Finding jobs for people with criminal records

Whether you've got caught spray painting a wall, or you've been convicted for something more serious, finding a job can be stressful if you have a criminal record. But you deserve to move on with your life and we've got the info you need. The Mix talks you through finding jobs for people with criminal records.

A young woman is looking for a job for people with criminal records. This is a wide-angle image.

Will my offences appear on a criminal records check?

All unspent convictions will show up on any kind of Disclosure and Barring Service (DBS) check, formerly known as CRB checks. On the other hand, spent convictions, i.e. the ones that have been removed from your criminal record, won’t appear on a Basic DBS. But they will show themselves on a Standard or Enhanced DBS, which is usually requested for certain jobs. Specifically if you’re applying to work with children, young adults, vulnerable people or in administration of the law and other sensitive areas.

Do I have to disclose my criminal record on job applications?

After you’ve graduated from work placements and work experience, life becomes slightly more complicated. 

If you’ve been convicted of an offence and the conviction is still on your criminal record (which means it has not been ‘spent’), you do legally need to disclose it. Then it’s up to the employers what they do with the information.

How should I disclose my criminal record?

When looking for jobs for people with criminal records, it’s important to note that some application forms have a space to disclose any convictions. But you could also attach the information on a separate sheet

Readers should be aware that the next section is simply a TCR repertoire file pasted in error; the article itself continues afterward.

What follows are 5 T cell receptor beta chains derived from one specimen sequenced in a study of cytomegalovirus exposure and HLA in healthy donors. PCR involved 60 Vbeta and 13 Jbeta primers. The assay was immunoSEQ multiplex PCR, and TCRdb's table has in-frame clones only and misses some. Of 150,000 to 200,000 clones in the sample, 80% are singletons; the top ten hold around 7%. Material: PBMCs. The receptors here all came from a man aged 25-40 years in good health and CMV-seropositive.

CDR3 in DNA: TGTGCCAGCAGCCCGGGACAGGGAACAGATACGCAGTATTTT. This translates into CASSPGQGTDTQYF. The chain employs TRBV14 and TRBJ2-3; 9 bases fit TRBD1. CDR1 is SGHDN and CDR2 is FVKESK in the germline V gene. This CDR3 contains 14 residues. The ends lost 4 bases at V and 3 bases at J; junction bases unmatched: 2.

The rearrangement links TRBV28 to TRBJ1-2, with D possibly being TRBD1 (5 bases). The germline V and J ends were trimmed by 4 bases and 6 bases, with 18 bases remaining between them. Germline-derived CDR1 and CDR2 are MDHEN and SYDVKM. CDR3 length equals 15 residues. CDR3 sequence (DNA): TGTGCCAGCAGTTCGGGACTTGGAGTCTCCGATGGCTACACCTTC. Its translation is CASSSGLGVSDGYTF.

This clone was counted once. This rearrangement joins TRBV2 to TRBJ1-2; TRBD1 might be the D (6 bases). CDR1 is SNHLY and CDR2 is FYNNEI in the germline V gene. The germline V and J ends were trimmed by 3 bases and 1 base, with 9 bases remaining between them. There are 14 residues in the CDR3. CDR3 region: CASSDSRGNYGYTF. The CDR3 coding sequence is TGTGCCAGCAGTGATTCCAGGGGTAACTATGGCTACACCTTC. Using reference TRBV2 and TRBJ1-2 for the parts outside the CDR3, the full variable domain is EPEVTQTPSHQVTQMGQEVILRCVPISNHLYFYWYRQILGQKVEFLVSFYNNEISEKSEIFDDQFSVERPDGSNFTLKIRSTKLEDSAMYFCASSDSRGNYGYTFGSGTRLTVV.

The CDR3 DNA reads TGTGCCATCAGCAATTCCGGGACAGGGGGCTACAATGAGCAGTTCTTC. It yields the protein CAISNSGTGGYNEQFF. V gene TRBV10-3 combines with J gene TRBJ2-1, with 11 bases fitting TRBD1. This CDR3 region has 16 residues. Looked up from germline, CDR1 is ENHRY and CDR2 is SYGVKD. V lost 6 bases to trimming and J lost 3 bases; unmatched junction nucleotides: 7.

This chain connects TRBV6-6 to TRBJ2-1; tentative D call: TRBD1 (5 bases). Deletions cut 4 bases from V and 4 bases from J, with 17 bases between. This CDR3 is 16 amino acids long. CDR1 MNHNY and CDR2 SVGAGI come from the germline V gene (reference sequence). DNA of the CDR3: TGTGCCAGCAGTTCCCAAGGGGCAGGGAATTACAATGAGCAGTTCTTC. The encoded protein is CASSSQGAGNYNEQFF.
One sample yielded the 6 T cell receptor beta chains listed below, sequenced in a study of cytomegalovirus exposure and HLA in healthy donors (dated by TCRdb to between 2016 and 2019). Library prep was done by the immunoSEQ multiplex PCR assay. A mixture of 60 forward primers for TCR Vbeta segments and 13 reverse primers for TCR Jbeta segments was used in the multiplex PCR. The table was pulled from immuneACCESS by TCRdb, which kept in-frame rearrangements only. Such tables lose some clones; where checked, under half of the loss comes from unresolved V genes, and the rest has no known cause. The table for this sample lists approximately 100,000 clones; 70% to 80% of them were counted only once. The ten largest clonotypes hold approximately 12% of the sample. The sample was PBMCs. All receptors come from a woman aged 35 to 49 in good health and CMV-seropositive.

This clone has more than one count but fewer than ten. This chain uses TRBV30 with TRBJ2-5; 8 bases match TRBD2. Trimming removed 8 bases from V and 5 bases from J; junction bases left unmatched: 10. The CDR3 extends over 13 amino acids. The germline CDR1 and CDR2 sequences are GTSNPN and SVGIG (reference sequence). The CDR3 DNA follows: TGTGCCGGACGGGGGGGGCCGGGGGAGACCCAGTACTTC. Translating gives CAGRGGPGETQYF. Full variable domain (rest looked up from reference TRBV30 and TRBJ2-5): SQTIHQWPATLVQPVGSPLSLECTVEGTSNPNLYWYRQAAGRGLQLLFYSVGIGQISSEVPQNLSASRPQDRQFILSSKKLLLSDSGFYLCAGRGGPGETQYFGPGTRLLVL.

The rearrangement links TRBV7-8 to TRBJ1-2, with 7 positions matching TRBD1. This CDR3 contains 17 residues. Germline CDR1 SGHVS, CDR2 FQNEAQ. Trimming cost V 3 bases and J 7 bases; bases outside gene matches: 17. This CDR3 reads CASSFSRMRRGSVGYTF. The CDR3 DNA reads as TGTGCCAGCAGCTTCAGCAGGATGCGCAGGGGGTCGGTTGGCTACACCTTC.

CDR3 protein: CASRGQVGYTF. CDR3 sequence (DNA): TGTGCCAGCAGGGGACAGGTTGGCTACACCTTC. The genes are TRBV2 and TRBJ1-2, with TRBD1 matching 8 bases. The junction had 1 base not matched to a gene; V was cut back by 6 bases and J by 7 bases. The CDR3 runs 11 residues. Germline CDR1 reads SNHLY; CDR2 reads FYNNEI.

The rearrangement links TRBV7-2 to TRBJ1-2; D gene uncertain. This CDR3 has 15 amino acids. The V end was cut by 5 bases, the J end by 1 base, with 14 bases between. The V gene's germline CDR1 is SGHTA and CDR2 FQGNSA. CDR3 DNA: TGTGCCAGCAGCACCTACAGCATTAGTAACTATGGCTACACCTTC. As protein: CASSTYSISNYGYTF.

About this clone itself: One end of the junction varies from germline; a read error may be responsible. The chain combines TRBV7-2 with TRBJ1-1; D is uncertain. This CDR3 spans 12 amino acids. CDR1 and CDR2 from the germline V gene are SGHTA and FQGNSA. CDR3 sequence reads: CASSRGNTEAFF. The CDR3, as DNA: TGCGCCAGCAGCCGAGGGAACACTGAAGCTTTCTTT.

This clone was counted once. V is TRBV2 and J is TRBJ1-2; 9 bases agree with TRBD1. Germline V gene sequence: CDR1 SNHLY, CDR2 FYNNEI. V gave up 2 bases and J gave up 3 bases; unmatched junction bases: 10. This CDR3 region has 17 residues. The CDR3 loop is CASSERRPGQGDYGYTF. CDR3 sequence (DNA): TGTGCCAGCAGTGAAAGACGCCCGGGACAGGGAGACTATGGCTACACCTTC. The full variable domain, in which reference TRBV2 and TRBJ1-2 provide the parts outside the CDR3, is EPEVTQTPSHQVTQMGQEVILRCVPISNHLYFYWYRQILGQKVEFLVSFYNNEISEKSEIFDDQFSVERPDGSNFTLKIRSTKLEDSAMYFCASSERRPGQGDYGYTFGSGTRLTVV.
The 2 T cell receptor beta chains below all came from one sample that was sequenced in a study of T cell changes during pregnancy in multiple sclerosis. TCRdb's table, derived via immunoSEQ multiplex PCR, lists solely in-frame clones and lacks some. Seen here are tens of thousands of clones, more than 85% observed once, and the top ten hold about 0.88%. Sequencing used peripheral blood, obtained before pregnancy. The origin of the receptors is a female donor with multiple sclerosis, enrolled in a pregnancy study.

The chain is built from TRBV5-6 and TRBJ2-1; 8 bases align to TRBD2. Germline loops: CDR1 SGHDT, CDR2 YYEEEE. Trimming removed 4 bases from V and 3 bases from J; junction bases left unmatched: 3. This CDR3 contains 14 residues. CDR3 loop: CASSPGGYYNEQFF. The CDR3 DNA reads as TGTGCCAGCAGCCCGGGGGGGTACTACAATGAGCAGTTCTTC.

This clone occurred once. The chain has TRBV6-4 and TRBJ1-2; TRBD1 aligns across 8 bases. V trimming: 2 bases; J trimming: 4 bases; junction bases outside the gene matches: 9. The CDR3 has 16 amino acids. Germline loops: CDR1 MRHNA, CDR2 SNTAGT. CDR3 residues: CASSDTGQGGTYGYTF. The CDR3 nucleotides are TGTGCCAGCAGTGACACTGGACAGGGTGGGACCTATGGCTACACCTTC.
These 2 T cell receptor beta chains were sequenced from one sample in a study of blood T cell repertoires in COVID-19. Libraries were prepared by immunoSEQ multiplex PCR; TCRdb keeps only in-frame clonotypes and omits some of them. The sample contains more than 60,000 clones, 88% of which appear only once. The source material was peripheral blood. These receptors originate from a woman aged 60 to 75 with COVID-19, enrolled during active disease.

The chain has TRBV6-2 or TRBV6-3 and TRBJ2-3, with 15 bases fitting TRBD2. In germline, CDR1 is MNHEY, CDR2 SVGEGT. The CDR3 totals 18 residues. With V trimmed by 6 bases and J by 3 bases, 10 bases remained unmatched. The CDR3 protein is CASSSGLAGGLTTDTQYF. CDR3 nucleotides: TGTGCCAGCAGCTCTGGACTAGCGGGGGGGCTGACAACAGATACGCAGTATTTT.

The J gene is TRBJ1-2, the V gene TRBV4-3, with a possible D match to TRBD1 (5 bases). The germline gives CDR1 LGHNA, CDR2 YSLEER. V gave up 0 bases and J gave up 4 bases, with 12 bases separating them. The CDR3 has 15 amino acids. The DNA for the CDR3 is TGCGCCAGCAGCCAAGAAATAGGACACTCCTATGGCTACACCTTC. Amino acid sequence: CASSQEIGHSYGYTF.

We’d recommend listing your convictions, how they came about and how you feel about them. Even if you’re just applying to a small business in the community. Alternatively, if you’re not asked on the form, you could leave it until the interview stage to broach the subject. And if it doesn’t come up at the interview, you’ll still need to disclose it when you’re offered the job, to avoid it being taken out of consideration later on. Once it gets to that stage, you need to be prepared to discuss it openly. Remember – you can’t go through training and employment without this coming up at some point during the recruitment process. Better to rip the bandaid off sooner rather than later.

However you decide to tell your potential employer, make sure you talk about your conviction in a way that’ll reassure them that you’ve moved on. Give examples of how you’ve changed since the conviction and gone on to demonstrate reliability and trustworthiness. Having said that, don’t let your conviction be the focus when you apply for jobs. Simply stress what you’ve learnt from the experience and then move on to say why you want this job. 

Don’t try to hide your criminal record from your employer

It may not seem like it, but the truth is that lots of people apply to jobs with criminal records. So your employer is likely to have come across the situation before. The good news is that employers are obligated to approach your situation with tact, and should only tell relevant people.